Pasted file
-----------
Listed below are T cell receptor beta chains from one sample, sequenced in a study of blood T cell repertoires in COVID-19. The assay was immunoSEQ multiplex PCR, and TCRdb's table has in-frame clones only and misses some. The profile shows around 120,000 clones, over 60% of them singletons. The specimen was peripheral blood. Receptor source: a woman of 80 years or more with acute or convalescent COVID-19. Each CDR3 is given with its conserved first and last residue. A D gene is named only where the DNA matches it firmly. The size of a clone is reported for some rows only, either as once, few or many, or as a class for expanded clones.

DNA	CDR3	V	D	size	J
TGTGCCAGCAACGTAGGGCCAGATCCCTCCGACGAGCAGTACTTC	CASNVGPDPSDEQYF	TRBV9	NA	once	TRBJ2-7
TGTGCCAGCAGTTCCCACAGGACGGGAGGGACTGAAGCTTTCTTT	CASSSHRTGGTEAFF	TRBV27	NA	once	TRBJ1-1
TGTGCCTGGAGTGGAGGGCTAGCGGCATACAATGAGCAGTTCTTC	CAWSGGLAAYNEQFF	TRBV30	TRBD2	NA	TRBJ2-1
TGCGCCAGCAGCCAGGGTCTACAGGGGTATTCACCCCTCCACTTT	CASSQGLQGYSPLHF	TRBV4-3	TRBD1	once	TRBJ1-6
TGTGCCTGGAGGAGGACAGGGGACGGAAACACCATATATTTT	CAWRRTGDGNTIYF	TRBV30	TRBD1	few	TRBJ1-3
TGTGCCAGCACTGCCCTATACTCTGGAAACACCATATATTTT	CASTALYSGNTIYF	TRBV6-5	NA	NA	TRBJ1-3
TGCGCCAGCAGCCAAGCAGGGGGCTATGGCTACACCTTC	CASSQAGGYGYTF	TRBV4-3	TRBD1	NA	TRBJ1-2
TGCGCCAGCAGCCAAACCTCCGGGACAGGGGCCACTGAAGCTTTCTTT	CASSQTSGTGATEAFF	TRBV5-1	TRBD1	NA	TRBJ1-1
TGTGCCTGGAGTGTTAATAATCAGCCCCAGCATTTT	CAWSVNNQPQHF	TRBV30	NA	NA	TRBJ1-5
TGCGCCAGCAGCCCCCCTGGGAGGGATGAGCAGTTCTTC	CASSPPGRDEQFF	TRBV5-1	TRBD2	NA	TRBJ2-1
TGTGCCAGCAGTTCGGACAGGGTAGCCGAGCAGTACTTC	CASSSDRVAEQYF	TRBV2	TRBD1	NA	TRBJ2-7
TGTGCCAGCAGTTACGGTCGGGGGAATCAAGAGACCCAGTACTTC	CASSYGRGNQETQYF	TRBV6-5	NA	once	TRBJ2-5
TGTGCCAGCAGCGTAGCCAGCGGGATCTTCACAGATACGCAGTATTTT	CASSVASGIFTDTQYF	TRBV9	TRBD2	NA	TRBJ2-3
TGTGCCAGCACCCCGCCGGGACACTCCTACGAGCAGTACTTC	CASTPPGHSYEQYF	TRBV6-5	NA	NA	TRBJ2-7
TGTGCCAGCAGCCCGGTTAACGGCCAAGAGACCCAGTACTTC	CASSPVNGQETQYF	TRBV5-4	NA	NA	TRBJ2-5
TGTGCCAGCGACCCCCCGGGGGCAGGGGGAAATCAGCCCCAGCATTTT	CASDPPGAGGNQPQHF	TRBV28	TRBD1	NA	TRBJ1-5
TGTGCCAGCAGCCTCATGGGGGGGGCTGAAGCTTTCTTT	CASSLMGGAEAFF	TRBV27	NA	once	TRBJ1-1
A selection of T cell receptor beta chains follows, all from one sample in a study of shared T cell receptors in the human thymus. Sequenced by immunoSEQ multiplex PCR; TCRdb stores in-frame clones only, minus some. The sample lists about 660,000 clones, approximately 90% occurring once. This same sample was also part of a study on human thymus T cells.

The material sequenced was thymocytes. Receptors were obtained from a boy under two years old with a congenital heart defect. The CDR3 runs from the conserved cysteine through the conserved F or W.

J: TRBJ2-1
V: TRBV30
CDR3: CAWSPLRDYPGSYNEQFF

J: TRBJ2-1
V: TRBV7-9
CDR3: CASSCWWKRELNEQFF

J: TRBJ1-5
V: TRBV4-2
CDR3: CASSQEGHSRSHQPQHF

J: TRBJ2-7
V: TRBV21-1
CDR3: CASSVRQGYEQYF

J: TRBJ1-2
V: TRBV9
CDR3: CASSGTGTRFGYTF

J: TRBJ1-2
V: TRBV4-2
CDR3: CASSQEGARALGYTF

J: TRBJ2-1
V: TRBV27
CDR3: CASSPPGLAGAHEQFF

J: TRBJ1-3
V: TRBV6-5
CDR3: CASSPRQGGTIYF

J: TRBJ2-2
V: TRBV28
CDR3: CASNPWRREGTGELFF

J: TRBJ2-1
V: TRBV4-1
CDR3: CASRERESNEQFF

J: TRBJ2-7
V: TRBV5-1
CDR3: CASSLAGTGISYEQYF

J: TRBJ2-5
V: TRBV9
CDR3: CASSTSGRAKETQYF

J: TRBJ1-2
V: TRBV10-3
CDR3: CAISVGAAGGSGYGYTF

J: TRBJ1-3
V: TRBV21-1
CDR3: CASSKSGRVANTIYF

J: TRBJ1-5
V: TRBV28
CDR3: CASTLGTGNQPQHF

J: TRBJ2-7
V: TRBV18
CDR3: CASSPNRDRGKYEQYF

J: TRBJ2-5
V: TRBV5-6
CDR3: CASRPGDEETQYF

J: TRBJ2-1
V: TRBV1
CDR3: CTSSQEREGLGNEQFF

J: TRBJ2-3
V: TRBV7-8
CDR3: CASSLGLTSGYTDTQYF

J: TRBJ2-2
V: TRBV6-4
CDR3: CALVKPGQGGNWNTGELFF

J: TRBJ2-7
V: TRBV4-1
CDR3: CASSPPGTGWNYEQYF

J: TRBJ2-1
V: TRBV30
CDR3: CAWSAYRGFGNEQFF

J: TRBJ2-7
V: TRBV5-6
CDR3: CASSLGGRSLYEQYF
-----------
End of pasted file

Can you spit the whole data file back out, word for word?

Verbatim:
Listed below are T cell receptor beta chains from one sample, sequenced in a study of blood T cell repertoires in COVID-19. The assay was immunoSEQ multiplex PCR, and TCRdb's table has in-frame clones only and misses some. The profile shows around 120,000 clones, over 60% of them singletons. The specimen was peripheral blood. Receptor source: a woman of 80 years or more with acute or convalescent COVID-19. Each CDR3 is given with its conserved first and last residue. A D gene is named only where the DNA matches it firmly. The size of a clone is reported for some rows only, either as once, few or many, or as a class for expanded clones.

DNA	CDR3	V	D	size	J
TGTGCCAGCAACGTAGGGCCAGATCCCTCCGACGAGCAGTACTTC	CASNVGPDPSDEQYF	TRBV9	NA	once	TRBJ2-7
TGTGCCAGCAGTTCCCACAGGACGGGAGGGACTGAAGCTTTCTTT	CASSSHRTGGTEAFF	TRBV27	NA	once	TRBJ1-1
TGTGCCTGGAGTGGAGGGCTAGCGGCATACAATGAGCAGTTCTTC	CAWSGGLAAYNEQFF	TRBV30	TRBD2	NA	TRBJ2-1
TGCGCCAGCAGCCAGGGTCTACAGGGGTATTCACCCCTCCACTTT	CASSQGLQGYSPLHF	TRBV4-3	TRBD1	once	TRBJ1-6
TGTGCCTGGAGGAGGACAGGGGACGGAAACACCATATATTTT	CAWRRTGDGNTIYF	TRBV30	TRBD1	few	TRBJ1-3
TGTGCCAGCACTGCCCTATACTCTGGAAACACCATATATTTT	CASTALYSGNTIYF	TRBV6-5	NA	NA	TRBJ1-3
TGCGCCAGCAGCCAAGCAGGGGGCTATGGCTACACCTTC	CASSQAGGYGYTF	TRBV4-3	TRBD1	NA	TRBJ1-2
TGCGCCAGCAGCCAAACCTCCGGGACAGGGGCCACTGAAGCTTTCTTT	CASSQTSGTGATEAFF	TRBV5-1	TRBD1	NA	TRBJ1-1
TGTGCCTGGAGTGTTAATAATCAGCCCCAGCATTTT	CAWSVNNQPQHF	TRBV30	NA	NA	TRBJ1-5
TGCGCCAGCAGCCCCCCTGGGAGGGATGAGCAGTTCTTC	CASSPPGRDEQFF	TRBV5-1	TRBD2	NA	TRBJ2-1
TGTGCCAGCAGTTCGGACAGGGTAGCCGAGCAGTACTTC	CASSSDRVAEQYF	TRBV2	TRBD1	NA	TRBJ2-7
TGTGCCAGCAGTTACGGTCGGGGGAATCAAGAGACCCAGTACTTC	CASSYGRGNQETQYF	TRBV6-5	NA	once	TRBJ2-5
TGTGCCAGCAGCGTAGCCAGCGGGATCTTCACAGATACGCAGTATTTT	CASSVASGIFTDTQYF	TRBV9	TRBD2	NA	TRBJ2-3
TGTGCCAGCACCCCGCCGGGACACTCCTACGAGCAGTACTTC	CASTPPGHSYEQYF	TRBV6-5	NA	NA	TRBJ2-7
TGTGCCAGCAGCCCGGTTAACGGCCAAGAGACCCAGTACTTC	CASSPVNGQETQYF	TRBV5-4	NA	NA	TRBJ2-5
TGTGCCAGCGACCCCCCGGGGGCAGGGGGAAATCAGCCCCAGCATTTT	CASDPPGAGGNQPQHF	TRBV28	TRBD1	NA	TRBJ1-5
TGTGCCAGCAGCCTCATGGGGGGGGCTGAAGCTTTCTTT	CASSLMGGAEAFF	TRBV27	NA	once	TRBJ1-1
A selection of T cell receptor beta chains follows, all from one sample in a study of shared T cell receptors in the human thymus. Sequenced by immunoSEQ multiplex PCR; TCRdb stores in-frame clones only, minus some. The sample lists about 660,000 clones, approximately 90% occurring once. This same sample was also part of a study on human thymus T cells.

The material sequenced was thymocytes. Receptors were obtained from a boy under two years old with a congenital heart defect. The CDR3 runs from the conserved cysteine through the conserved F or W.

J: TRBJ2-1
V: TRBV30
CDR3: CAWSPLRDYPGSYNEQFF

J: TRBJ2-1
V: TRBV7-9
CDR3: CASSCWWKRELNEQFF

J: TRBJ1-5
V: TRBV4-2
CDR3: CASSQEGHSRSHQPQHF

J: TRBJ2-7
V: TRBV21-1
CDR3: CASSVRQGYEQYF

J: TRBJ1-2
V: TRBV9
CDR3: CASSGTGTRFGYTF

J: TRBJ1-2
V: TRBV4-2
CDR3: CASSQEGARALGYTF

J: TRBJ2-1
V: TRBV27
CDR3: CASSPPGLAGAHEQFF

J: TRBJ1-3
V: TRBV6-5
CDR3: CASSPRQGGTIYF

J: TRBJ2-2
V: TRBV28
CDR3: CASNPWRREGTGELFF

J: TRBJ2-1
V: TRBV4-1
CDR3: CASRERESNEQFF

J: TRBJ2-7
V: TRBV5-1
CDR3: CASSLAGTGISYEQYF

J: TRBJ2-5
V: TRBV9
CDR3: CASSTSGRAKETQYF

J: TRBJ1-2
V: TRBV10-3
CDR3: CAISVGAAGGSGYGYTF

J: TRBJ1-3
V: TRBV21-1
CDR3: CASSKSGRVANTIYF

J: TRBJ1-5
V: TRBV28
CDR3: CASTLGTGNQPQHF

J: TRBJ2-7
V: TRBV18
CDR3: CASSPNRDRGKYEQYF

J: TRBJ2-5
V: TRBV5-6
CDR3: CASRPGDEETQYF

J: TRBJ2-1
V: TRBV1
CDR3: CTSSQEREGLGNEQFF

J: TRBJ2-3
V: TRBV7-8
CDR3: CASSLGLTSGYTDTQYF

J: TRBJ2-2
V: TRBV6-4
CDR3: CALVKPGQGGNWNTGELFF

J: TRBJ2-7
V: TRBV4-1
CDR3: CASSPPGTGWNYEQYF

J: TRBJ2-1
V: TRBV30
CDR3: CAWSAYRGFGNEQFF

J: TRBJ2-7
V: TRBV5-6
CDR3: CASSLGGRSLYEQYF